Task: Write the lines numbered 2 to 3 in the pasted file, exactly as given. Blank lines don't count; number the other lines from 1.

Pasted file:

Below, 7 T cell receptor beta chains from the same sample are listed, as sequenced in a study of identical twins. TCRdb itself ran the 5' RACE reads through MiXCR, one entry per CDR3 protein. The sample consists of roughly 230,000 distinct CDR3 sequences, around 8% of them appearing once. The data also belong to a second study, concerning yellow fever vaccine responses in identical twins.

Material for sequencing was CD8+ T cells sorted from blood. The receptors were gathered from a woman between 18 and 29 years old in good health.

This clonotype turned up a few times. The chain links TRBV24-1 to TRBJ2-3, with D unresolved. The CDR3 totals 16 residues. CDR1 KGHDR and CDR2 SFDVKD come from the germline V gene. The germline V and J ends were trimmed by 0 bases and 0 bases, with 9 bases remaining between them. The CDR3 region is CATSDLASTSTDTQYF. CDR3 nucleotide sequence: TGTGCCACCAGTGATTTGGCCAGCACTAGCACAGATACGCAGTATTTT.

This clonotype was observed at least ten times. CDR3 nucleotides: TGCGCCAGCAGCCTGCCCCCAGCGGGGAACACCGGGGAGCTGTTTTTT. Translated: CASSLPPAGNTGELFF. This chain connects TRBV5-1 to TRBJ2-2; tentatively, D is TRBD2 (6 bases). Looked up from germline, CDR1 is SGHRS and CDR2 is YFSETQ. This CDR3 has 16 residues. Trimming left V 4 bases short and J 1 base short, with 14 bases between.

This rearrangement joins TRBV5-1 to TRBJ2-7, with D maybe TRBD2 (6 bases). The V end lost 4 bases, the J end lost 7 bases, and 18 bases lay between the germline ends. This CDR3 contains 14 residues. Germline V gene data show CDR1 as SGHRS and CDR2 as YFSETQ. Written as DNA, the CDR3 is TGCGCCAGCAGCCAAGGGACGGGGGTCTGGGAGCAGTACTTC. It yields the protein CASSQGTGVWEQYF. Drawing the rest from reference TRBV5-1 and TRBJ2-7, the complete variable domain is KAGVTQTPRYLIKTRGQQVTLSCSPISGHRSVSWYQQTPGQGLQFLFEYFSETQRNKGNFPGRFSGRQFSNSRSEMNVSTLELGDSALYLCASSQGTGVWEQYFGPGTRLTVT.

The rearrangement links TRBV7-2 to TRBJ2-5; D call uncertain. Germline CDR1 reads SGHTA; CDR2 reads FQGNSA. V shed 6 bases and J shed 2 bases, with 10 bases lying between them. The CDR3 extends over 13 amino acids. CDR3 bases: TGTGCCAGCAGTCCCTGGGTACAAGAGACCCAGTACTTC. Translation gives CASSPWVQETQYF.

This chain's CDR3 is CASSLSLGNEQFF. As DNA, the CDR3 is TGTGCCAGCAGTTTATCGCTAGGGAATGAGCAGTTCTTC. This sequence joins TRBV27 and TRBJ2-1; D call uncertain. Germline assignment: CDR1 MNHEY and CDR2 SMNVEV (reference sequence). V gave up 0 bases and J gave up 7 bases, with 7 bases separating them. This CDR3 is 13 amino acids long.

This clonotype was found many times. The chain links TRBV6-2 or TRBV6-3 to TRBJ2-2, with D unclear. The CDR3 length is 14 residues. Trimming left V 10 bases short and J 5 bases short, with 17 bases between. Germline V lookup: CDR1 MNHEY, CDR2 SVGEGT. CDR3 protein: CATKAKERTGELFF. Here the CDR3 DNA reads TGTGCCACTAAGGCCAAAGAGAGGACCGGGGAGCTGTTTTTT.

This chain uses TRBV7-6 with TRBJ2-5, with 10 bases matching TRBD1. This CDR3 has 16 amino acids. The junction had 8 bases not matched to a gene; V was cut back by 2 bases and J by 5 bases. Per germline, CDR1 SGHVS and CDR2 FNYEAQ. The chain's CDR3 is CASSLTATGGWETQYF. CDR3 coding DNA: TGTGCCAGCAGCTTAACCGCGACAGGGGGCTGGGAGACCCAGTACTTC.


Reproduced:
Material for sequencing was CD8+ T cells sorted from blood. The receptors were gathered from a woman between 18 and 29 years old in good health.

This clonotype turned up a few times. The chain links TRBV24-1 to TRBJ2-3, with D unresolved. The CDR3 totals 16 residues. CDR1 KGHDR and CDR2 SFDVKD come from the germline V gene. The germline V and J ends were trimmed by 0 bases and 0 bases, with 9 bases remaining between them. The CDR3 region is CATSDLASTSTDTQYF. CDR3 nucleotide sequence: TGTGCCACCAGTGATTTGGCCAGCACTAGCACAGATACGCAGTATTTT.